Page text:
I assume that Trinity College has since changed its rules regarding exotic pets on campus. I know that here in Missouri, while we do occasionally get bear sightings along our interstates, I’ve not yet seen one stuffed into a minivan on its way to school in hopes of being granted a fellowship.

Monstrous Highs and Record Lows

You may have heard that the Midwestern United States has experienced a bit of a cold snap this week. I realize that there are parts of the world where people live (if you can call it living) with subzero temperatures and unimaginable wind chills on a regular basis. But Missouri is not one of them.

Weather only a penguin would love.

Our forecast for this past Monday included a morning temperature/wind chill that was nearly identical to that of the Amundsen-Scott South Pole Station in Antarctica! At those temperatures, you can literally throw a cup of boiling water into the air and watch it turn to snow before it hits the ground. And, yes, we tried it, because what else are you going to do on an impossibly cold day stuck at home with the kids.

So there was no school for the kids and most activities that could be cancelled, were. Even my Tuesday morning Coffee & Critique writers’ group decided not to meet, mostly because driving on sort of clear roads in reluctantly running cars seemed like a bad idea to most of us. When an ice road trucker gets stuck in the cold, he grumbles, pulls out his chains and goes about his business. When it happens to a Missourian, he gets hypothermia and his fingers fall off.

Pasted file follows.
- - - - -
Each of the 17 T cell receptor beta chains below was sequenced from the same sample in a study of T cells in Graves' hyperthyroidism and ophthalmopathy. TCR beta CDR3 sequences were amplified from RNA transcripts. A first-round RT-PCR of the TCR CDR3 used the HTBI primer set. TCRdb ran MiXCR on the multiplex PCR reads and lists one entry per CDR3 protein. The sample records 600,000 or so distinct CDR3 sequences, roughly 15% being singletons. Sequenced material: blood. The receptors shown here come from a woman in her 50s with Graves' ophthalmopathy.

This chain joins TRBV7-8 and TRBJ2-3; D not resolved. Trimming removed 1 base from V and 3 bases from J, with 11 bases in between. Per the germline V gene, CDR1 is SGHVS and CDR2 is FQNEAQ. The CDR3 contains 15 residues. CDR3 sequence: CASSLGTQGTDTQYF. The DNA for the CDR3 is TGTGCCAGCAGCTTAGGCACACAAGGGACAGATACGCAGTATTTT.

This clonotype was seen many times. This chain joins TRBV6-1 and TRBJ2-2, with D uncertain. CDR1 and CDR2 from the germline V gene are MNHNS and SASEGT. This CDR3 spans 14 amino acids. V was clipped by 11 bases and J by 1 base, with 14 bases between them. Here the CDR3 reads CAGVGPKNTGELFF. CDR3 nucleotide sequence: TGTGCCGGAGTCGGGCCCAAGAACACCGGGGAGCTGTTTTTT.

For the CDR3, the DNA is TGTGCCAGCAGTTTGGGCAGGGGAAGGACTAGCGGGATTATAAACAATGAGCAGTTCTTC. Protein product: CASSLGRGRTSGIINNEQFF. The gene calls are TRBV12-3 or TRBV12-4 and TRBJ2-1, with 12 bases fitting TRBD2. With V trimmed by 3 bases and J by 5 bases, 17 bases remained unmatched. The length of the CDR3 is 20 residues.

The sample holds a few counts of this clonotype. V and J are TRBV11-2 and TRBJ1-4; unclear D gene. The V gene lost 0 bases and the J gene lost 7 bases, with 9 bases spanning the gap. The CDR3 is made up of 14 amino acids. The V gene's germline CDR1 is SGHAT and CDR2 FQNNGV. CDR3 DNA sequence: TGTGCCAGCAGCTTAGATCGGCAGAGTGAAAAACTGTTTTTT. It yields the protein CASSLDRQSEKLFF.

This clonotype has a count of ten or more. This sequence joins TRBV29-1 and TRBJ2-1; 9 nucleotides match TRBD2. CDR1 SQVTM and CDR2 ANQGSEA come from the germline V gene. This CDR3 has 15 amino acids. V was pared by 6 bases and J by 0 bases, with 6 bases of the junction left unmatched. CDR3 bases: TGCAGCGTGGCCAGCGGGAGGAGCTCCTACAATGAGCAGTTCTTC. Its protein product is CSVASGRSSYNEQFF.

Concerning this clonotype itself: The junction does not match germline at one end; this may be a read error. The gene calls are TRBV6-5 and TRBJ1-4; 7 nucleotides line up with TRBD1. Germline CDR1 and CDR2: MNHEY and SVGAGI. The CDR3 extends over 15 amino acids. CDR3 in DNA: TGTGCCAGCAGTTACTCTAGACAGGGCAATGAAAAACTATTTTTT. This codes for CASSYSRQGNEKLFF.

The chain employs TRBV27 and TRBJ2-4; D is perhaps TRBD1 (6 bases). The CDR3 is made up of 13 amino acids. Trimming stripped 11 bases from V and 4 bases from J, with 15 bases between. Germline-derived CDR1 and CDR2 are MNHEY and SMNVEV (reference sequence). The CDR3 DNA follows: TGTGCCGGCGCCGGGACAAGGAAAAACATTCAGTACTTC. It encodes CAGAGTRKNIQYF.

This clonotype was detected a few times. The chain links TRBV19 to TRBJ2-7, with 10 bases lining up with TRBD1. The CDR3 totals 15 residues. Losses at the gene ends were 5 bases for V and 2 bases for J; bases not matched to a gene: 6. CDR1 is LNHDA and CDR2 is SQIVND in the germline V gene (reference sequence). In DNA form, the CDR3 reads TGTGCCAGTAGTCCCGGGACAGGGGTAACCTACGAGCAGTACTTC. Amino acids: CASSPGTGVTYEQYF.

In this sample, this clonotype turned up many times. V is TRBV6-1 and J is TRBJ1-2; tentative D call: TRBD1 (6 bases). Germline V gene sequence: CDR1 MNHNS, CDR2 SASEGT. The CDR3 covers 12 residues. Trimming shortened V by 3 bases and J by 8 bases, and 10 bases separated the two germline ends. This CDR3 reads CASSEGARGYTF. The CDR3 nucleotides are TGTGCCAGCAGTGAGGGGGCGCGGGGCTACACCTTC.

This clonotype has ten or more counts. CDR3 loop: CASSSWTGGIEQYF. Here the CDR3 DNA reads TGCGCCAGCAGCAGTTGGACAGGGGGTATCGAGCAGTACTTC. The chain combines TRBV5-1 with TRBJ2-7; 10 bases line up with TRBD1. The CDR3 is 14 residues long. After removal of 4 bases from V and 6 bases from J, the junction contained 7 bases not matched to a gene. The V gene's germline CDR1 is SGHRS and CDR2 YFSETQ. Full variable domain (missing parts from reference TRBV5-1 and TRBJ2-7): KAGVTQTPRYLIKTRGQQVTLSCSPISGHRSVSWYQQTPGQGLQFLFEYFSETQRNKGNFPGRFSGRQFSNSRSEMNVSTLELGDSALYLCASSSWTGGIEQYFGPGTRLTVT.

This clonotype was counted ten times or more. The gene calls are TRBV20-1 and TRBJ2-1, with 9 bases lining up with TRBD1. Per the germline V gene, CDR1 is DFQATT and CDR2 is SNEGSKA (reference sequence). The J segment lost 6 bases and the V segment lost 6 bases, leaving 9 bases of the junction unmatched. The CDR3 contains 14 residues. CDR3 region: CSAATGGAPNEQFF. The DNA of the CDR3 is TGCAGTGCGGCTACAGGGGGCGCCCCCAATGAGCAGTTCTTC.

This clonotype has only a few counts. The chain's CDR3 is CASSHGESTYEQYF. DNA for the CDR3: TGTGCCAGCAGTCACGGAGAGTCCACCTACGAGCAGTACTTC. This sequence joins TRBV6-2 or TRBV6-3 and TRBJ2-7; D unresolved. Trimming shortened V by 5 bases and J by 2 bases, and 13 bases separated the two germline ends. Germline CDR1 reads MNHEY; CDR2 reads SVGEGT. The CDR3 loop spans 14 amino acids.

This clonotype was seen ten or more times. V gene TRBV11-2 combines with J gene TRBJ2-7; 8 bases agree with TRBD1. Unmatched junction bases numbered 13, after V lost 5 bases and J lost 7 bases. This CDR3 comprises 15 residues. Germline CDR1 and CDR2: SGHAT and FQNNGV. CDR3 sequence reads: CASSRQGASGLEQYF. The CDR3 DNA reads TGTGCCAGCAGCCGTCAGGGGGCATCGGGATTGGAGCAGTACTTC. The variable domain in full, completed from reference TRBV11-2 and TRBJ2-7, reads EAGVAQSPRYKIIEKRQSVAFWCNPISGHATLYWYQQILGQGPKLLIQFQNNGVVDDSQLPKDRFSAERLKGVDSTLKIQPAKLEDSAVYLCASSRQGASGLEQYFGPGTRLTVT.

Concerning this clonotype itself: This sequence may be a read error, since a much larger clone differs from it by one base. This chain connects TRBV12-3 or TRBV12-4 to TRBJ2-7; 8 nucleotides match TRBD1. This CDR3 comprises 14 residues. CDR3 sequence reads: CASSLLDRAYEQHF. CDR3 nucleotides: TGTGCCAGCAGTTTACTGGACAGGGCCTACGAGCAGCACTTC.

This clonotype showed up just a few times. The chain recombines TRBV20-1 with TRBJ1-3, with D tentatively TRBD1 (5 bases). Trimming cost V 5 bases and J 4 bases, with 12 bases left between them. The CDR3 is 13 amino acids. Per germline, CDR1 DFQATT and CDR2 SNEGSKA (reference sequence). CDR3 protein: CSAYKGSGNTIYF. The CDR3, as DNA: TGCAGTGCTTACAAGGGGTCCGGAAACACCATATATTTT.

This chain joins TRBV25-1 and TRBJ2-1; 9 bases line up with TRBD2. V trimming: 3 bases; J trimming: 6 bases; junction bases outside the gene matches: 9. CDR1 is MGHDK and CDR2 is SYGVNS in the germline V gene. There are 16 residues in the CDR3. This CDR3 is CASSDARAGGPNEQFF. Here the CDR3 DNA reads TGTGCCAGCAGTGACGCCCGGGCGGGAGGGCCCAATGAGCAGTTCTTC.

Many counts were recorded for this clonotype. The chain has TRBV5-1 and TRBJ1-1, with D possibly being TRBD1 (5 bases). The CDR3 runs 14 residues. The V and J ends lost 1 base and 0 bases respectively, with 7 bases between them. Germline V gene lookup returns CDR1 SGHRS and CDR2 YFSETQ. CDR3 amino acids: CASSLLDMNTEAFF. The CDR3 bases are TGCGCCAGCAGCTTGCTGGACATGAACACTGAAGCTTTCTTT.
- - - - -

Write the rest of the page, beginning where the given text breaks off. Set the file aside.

For a Missourian, this would be a problem.
For a Missourian, this would be a problem.

But a weather-induced slow-down is not necessarily a bad thing for a group of writers. In fact, those among us who didn’t spend the time making a giant blanket fort that enveloped the entire living room will probably have better polished or lovely new pieces to show for it. That’s what writers do when the weather doesn’t accommodate our plans. We write. And build blanket forts. But mainly, we write.